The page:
It started off with just one pill.
I had slacked off on the weekend, and was behind on an assignment for my nursing class. It was due the next day, and my chances of completing the assignment on time were slim. Very slim.
While I was feverishly typing out as much of the assignment as possible, one of my friends handed me a ritalin pill. Before this, I had never seen one before in-person although I had heard a lot about the magical effects of this pill among my peers. A lot of people I knew took it to stay on top of their studies and maintain an active social life.
Ritalin, or methylphenidate, is a medication prescribed primarily for combating ADD or ADHD symptoms. For those of us who aren’t afflicted with the condition, it’s a pill that helps you stay up the entire night and stay focused on a single task.
I remember looking at my friend who was grinning at me and mouthing ‘try it’. After hesitating for a second, it went down the hatch. Within minutes, I felt the effects. It’s hard to describe the feeling. It’s a combination of euphoria and feeling more focused. I finished my assignment that night with no problem. At the time, I thought I discovered the ultimate study aid. Looking back, taking that pill is probably one of my biggest regrets.
From that one pill, I became a recreational user. Every time, I had to stay up late to study or finish an assignment, I took a pill. Soon, I developed a tolerance, and one pill several times a week became a pill a day if not more. I wouldn’t and couldn’t rest until I felt the effects kick in, which, by the way, takes approximately 4 to 8 minutes after ingestion.
I didn’t realize that I was addicted until my friend ran out of pills, leaving me with nothing when I went home for the holidays to visit my family. Let’s just say that my addiction became clear during the visit, and the visit, itself, was a disaster.
Without that one pill a day, I started to exhibit withdrawal symptoms. I became increasingly aggressive, hostile and paranoid. I felt nauseous and dizzy. I lied to my parents and my friends back home that I must’ve caught the flu, but I knew better. Inside, I felt terrified because I was craving for another fix so badly. I felt embarrassed that I had become so reliant on ritalin.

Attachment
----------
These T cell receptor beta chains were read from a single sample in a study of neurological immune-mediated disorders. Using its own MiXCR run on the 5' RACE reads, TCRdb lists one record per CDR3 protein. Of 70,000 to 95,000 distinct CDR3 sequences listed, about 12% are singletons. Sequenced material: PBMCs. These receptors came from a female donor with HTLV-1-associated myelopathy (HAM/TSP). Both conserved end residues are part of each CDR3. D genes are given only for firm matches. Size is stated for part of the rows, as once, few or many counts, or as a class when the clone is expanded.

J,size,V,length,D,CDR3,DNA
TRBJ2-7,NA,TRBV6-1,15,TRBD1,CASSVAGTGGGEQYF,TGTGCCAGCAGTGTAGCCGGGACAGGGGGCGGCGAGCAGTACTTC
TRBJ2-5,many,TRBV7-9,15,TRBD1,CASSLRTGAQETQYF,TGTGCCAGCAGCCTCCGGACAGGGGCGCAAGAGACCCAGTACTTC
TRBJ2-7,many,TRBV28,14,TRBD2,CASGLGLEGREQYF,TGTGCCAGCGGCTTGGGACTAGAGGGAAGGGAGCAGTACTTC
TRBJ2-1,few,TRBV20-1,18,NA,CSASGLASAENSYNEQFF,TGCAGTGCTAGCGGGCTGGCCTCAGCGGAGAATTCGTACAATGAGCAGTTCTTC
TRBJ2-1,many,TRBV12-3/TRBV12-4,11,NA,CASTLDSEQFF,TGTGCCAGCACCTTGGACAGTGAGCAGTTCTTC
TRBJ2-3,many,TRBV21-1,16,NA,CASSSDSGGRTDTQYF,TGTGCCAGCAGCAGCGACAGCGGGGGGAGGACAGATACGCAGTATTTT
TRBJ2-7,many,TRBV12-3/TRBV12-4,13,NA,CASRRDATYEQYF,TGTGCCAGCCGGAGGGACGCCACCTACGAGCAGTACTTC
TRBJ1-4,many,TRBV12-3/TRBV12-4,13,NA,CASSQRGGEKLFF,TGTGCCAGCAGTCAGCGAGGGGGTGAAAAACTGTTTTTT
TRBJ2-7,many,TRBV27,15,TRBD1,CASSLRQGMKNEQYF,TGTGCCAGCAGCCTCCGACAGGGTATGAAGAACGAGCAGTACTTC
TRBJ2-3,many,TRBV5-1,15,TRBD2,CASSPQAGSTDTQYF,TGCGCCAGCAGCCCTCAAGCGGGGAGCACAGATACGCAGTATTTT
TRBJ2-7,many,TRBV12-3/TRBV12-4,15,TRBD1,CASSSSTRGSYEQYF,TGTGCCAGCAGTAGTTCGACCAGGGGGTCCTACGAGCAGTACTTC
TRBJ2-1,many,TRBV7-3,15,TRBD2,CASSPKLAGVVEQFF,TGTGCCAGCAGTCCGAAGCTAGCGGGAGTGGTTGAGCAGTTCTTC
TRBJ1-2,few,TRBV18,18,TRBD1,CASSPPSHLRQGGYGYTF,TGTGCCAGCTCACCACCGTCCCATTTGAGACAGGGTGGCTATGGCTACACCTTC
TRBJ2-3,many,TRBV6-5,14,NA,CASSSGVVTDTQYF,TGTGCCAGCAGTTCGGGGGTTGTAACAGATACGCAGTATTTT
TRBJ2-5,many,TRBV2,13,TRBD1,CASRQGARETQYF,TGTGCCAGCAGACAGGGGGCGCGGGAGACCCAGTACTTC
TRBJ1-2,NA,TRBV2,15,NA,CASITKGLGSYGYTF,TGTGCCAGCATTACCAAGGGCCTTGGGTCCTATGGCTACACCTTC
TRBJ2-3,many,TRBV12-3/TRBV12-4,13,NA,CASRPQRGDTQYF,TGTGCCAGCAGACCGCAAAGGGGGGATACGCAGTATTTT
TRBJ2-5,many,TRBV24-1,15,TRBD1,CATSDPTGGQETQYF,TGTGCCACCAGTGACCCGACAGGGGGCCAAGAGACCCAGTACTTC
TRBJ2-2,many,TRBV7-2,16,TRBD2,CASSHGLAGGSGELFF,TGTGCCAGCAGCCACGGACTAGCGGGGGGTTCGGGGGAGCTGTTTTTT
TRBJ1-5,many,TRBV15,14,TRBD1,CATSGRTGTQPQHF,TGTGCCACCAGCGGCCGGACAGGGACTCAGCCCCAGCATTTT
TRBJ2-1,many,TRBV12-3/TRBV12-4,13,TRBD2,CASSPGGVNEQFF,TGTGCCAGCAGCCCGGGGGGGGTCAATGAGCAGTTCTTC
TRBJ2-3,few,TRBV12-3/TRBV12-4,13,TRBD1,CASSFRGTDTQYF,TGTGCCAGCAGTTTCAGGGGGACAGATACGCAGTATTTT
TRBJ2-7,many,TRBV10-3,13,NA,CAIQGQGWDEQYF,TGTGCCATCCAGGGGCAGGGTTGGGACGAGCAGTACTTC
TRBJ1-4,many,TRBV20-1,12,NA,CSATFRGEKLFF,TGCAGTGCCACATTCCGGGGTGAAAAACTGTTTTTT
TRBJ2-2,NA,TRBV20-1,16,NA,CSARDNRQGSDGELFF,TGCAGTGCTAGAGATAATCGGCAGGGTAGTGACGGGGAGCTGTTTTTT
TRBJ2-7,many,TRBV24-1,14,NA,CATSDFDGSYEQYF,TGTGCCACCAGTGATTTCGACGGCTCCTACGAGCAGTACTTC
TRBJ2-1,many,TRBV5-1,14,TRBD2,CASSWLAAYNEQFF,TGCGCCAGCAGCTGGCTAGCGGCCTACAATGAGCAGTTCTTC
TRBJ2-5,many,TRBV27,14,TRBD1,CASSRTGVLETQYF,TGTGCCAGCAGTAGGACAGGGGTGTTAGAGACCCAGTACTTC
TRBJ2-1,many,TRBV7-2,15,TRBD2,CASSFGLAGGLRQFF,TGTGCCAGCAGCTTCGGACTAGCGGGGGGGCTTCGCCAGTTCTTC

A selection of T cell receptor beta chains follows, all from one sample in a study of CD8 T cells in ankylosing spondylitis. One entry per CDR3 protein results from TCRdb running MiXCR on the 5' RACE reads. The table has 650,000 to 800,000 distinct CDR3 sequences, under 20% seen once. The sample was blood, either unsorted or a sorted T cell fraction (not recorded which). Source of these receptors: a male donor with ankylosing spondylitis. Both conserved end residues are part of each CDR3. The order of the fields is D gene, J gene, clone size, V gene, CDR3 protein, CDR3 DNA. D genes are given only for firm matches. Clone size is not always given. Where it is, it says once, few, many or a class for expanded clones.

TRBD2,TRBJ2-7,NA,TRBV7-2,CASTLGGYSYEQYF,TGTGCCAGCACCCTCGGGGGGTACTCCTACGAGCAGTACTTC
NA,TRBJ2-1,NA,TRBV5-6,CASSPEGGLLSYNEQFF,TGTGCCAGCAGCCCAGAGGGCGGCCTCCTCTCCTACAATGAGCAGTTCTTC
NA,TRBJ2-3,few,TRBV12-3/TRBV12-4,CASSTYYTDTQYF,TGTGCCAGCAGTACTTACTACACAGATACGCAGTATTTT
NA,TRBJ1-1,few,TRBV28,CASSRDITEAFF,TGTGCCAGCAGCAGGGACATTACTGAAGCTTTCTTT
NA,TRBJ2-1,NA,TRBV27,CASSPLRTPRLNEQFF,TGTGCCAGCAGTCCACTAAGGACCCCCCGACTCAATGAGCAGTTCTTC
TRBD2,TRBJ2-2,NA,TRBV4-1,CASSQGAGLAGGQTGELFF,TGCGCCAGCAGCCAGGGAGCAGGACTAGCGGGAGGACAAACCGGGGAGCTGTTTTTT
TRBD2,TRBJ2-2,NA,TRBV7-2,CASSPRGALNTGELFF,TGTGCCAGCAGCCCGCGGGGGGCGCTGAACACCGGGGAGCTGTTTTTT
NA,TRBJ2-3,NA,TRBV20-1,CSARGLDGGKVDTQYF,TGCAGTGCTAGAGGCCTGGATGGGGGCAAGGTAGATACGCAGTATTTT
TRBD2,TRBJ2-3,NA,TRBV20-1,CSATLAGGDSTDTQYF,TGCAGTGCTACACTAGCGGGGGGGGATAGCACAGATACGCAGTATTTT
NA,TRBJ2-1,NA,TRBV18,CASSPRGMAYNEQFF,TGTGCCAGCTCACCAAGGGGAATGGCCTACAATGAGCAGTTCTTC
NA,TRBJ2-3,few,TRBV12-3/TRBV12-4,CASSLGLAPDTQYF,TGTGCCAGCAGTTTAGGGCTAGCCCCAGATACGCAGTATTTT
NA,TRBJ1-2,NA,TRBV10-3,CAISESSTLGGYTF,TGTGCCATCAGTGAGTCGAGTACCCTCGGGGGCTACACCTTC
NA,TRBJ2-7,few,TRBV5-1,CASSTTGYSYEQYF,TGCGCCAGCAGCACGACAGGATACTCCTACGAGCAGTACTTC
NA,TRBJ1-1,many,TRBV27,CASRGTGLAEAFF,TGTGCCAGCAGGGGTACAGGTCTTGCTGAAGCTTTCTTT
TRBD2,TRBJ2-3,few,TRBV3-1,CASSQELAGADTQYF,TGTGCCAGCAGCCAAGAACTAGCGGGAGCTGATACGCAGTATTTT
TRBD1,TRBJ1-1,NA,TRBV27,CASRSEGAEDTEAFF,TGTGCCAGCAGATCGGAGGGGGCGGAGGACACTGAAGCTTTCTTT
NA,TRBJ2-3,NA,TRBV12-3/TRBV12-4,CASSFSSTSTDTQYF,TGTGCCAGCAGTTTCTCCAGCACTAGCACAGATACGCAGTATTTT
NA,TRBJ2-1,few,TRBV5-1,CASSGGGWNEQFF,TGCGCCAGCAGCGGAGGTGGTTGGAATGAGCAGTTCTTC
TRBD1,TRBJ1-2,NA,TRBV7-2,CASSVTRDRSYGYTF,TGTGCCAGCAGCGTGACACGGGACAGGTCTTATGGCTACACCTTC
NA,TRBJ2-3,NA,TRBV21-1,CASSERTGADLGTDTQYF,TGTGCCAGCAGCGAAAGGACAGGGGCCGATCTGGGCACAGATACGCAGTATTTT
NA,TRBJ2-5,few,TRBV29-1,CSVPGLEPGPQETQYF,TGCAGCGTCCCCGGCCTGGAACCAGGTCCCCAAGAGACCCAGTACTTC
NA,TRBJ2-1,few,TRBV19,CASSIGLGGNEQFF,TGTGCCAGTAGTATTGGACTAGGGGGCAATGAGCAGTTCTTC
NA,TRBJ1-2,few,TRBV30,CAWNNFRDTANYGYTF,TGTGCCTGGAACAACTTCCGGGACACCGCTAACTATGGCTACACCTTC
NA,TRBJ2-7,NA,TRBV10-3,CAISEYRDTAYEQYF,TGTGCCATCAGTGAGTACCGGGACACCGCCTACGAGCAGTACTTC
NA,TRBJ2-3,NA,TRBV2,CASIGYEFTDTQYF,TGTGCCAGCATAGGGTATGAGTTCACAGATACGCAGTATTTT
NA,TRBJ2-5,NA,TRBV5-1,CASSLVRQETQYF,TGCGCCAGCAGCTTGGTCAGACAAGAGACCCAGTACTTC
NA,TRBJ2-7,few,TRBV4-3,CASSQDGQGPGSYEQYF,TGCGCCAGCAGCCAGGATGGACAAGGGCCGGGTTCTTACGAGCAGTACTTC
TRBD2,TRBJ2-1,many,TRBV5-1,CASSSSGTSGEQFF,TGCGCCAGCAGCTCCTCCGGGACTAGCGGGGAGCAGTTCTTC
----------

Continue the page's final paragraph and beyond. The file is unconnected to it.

The moment that I got back to campus, I saw a counselor and called an addiction hotline for help. They both connected me to a nearby recovery center immediately, and I started going to therapy to curb my addiction. The road to sobriety has been difficult and tedious. Some days, I wake up feeling motivated and confident in myself. Other days, I feel myself spiraling out of control, and my brain chemistry feels out of whack.
That was 6 months ago. Nowadays, I still have the occasional craving — especially whenever I’m behind on my work — but attending group and individual therapy has helped a lot. I’m still working towards sobriety, and there’s still a lot more to do, but I’m proud that I’m on the right track.
The term ‘addicts’ come up a lot in my classes since my major is nursing. I’ve noticed that most people in my class seem to have a misguided concept on what an ‘addict’ truly is. I bet that they’d all be surprised to know that I was one of them, and I struggle everyday to not become one again.
I’m 562 days sober, but every day is still a struggle to me.
I’m not homeless or one of those “junkies” you see on the street begging for change. I’m a teacher and have been for the past 15 years. You’d probably be surprised to find that I’m a pretty good teacher too. I’m active in the community, and make a positive impact on my students. At least, I’d like to believe that I do. I offer tutoring sessions to my students after school, and coach basketball every mondays, wednesdays and thursdays.
My students respect me and trust me. They come to me with personal problems. I get along great with other teachers. My peers would describe me as friendly and easy-going. No one knew that I kept a huge secret to myself. I was addicted to cocaine.
My cocaine addiction started during my college years. My roommates took it recreationally at parties, and my own curiosity soon led me to snort a line.
I still remember that fateful day. The moment the cocaine in my system, I felt incredible. I broke out of my shell and felt confident in talking to everyone at the party. I felt blissful, and honestly had the time of my life.
Recreational use soon became habitual use. By the time that I had graduated college and was teaching, I was snorting cocaine on a daily basis. I’d snort a line before heading to class. It became a part of my life. Everyone is under the misconception that an addict is easy to spot, but no one could tell that I was high. I wasn’t disoriented. I just felt much more energized and euphoric with the drug.
Without the drug, however, I became a completely different person. I’d feel agitated, depressed and irritated. To prevent that from happening, I’d continue to take the drug every day.
The truth is that I would have continued too if it wasn’t because I met my, then, girlfriend and, now, wife. In the beginning, I kept my cocaine addiction a secret from her, but she caught on pretty quickly when she started staying over at my place at night. She was devastated to say the least, and urged me to get sober. It was her one condition to getting married to me.
I took a year off work and checked into rehab. I told everyone at work it was a personal matter, and no one really asked me any follow-up questions. At the recovery center, I was monitored by a bunch of doctors and prescribed a cocktail of drugs that would help curb my cravings and reduce withdrawal symptoms. The rest is history.
I’m completely sober although I still feel urges and cravings every now and then. Other than my wife, no one else ever found out about my addiction, and I’m happy to put that part of my life behind me.